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Doctor to study emerging treatments in atrial fibrillation overseas

The Heart Foundation has awarded Wellington doctor Allan Plant an Overseas Training and Research Fellowship to work in France where he will learn the latest technology with the team who developed catheter ablation treatment for atrial fibrillation (AF), a common heart rhythm problem.

Allan will spend 18 months at CHU Haut Leveque in Bordeaux where he will learn a new ablation technique called pulsed-field ablation. The new technique can drastically reduce operative time and improve safety, and its application to a new strategy of ablation for persistent AF called the Marshall-PLAN was developed by the team at Haut-Leveque.

"The institution is widely regarded as one of the founding centres of catheter ablation for AF," explains Allan.

Conventional techniques of catheter ablation use either heat (radiofrequency ablation) or freezing (cryoablation) to destroy a small area of heart tissue that is causing irregular heart rhythms, also called arrhythmias.

"I feel so fortunate to be able to gain clinical skills at the forefront of a new wave of ablation technology. I want to use these to help advance cardiology and improve the care of New Zealanders with atrial fibrillation."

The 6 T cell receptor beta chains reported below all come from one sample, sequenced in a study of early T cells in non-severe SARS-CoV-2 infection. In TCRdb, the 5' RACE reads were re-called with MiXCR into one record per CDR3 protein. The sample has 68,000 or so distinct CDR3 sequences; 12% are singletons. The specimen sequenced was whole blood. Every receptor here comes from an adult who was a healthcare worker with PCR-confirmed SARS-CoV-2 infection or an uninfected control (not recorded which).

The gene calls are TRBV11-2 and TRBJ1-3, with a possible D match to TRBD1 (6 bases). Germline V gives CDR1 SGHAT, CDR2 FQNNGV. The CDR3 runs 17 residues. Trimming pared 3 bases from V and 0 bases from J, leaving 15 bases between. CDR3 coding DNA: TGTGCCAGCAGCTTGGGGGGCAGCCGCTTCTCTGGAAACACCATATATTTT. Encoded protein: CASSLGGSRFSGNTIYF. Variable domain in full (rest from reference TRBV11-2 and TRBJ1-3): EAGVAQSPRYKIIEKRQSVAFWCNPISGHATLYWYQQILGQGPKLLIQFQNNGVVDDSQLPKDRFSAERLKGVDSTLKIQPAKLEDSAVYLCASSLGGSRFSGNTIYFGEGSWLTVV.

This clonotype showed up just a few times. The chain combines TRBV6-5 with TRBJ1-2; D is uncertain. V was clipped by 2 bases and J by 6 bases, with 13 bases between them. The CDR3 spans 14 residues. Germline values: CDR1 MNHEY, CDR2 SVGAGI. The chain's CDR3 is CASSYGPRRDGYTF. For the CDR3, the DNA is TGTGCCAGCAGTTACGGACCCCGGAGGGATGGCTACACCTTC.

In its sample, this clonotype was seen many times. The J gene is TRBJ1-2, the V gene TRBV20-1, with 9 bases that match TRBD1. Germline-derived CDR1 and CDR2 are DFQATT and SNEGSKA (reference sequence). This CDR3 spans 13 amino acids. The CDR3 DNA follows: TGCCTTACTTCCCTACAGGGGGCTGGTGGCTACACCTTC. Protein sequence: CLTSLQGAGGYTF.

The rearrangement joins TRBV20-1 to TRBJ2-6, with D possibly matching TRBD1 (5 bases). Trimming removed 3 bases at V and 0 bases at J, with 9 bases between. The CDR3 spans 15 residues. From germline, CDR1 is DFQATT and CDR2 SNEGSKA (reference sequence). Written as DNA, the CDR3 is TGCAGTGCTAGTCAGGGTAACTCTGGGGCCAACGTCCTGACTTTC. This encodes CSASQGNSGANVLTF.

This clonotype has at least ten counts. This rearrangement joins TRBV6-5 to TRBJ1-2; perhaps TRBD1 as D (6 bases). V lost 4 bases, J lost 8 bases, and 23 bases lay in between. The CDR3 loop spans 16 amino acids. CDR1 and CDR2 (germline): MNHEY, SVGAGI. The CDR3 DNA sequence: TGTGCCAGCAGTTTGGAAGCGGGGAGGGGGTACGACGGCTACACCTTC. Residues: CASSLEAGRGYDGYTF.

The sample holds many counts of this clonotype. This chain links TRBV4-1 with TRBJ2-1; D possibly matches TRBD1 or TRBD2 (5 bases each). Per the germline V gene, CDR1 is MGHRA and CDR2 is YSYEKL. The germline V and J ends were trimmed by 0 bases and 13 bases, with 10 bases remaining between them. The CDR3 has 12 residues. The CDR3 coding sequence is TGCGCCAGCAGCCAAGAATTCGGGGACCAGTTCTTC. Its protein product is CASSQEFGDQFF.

The emerging technique of pulsed field ablation uses non-thermal electrical pulses to create tiny pores in the heart muscle that generate scars. It's fast and efficient and selectively ablates heart tissue without injuring surrounding tissues. This technique is predicted to become an alternative to some conventional ablation technologies.

The persistent form of AF, however, is often less responsive to ablation. Haut-Leveque is leading the way in addressing this by developing an ablation method (the Marshall-PLAN), which shows promise in improving ablation outcomes.

Allan plans to study the intersection of these two techniques, particularly how the use of pulsed field ablation could reduce the lengthy operating time.

Haut-Leveque also run a renowned research programme in electrophysiology (study of the electrical activity of the heart) which gives Allan the opportunity to be involved in the ongoing research and development of these techniques.

Emerging technology improves AF treatment

As the number of New Zealanders living with AF increases, cardiology services face a growing number of patients requiring specialist care. Early AF treatment is better for patients, but currently AF ablation is only done at the larger hospitals in New Zealand which provide more complex medical care. 

The pulsed field ablation technique has been shown to reduce treatment time in overseas hospitals. The first pulsed field ablation treatment in New Zealand was performed at Waikato Hospital in August this year. 

Widespread introduction of this technology could see waiting lists dramatically decrease thanks to the speed of the new treatment.  

"The Heart Foundation fellowship makes it possible for me to take this opportunity to achieve exposure at the forefront of the electrophysiology field," explains Allan. "I want to bring this knowledge and experience to improve heart health outcomes for all New Zealanders."